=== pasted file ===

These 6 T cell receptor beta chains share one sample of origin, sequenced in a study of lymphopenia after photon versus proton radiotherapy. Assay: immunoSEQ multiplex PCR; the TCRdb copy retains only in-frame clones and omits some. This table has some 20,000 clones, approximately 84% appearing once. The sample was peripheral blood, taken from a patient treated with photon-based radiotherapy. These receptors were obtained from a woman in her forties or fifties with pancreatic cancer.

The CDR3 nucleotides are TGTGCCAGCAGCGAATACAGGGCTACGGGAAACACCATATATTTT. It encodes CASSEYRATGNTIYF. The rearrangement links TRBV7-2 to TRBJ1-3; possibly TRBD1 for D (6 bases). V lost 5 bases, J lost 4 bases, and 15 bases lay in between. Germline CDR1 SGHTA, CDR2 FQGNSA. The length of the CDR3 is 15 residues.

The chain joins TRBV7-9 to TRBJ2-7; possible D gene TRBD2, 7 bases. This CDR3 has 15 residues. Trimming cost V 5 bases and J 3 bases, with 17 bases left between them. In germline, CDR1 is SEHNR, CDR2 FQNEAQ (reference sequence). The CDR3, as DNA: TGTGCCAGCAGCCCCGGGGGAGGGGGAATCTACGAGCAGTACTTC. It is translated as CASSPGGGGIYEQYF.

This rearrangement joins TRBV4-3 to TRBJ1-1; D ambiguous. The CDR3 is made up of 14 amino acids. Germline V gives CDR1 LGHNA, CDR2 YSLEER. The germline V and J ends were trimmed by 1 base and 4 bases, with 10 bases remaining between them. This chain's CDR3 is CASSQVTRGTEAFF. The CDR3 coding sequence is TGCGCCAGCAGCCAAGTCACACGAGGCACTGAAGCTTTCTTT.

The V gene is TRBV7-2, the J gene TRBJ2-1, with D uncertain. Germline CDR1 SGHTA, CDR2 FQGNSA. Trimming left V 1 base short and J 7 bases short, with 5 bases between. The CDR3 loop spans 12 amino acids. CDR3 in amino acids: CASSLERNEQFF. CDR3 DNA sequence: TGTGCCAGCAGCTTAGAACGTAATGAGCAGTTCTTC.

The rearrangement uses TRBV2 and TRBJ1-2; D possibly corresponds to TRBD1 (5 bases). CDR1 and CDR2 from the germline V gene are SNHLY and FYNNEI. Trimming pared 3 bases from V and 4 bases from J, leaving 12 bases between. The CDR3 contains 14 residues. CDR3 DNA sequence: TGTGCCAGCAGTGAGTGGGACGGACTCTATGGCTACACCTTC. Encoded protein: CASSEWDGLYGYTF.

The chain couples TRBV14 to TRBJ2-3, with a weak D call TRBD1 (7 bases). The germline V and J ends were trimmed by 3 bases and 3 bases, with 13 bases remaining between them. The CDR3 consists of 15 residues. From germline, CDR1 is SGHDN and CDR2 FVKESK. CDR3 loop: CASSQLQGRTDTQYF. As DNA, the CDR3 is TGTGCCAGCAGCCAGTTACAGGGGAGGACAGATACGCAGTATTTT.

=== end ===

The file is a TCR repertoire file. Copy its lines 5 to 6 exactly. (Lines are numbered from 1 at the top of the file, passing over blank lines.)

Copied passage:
The V gene is TRBV7-2, the J gene TRBJ2-1, with D uncertain. Germline CDR1 SGHTA, CDR2 FQGNSA. Trimming left V 1 base short and J 7 bases short, with 5 bases between. The CDR3 loop spans 12 amino acids. CDR3 in amino acids: CASSLERNEQFF. CDR3 DNA sequence: TGTGCCAGCAGCTTAGAACGTAATGAGCAGTTCTTC.

The rearrangement uses TRBV2 and TRBJ1-2; D possibly corresponds to TRBD1 (5 bases). CDR1 and CDR2 from the germline V gene are SNHLY and FYNNEI. Trimming pared 3 bases from V and 4 bases from J, leaving 12 bases between. The CDR3 contains 14 residues. CDR3 DNA sequence: TGTGCCAGCAGTGAGTGGGACGGACTCTATGGCTACACCTTC. Encoded protein: CASSEWDGLYGYTF.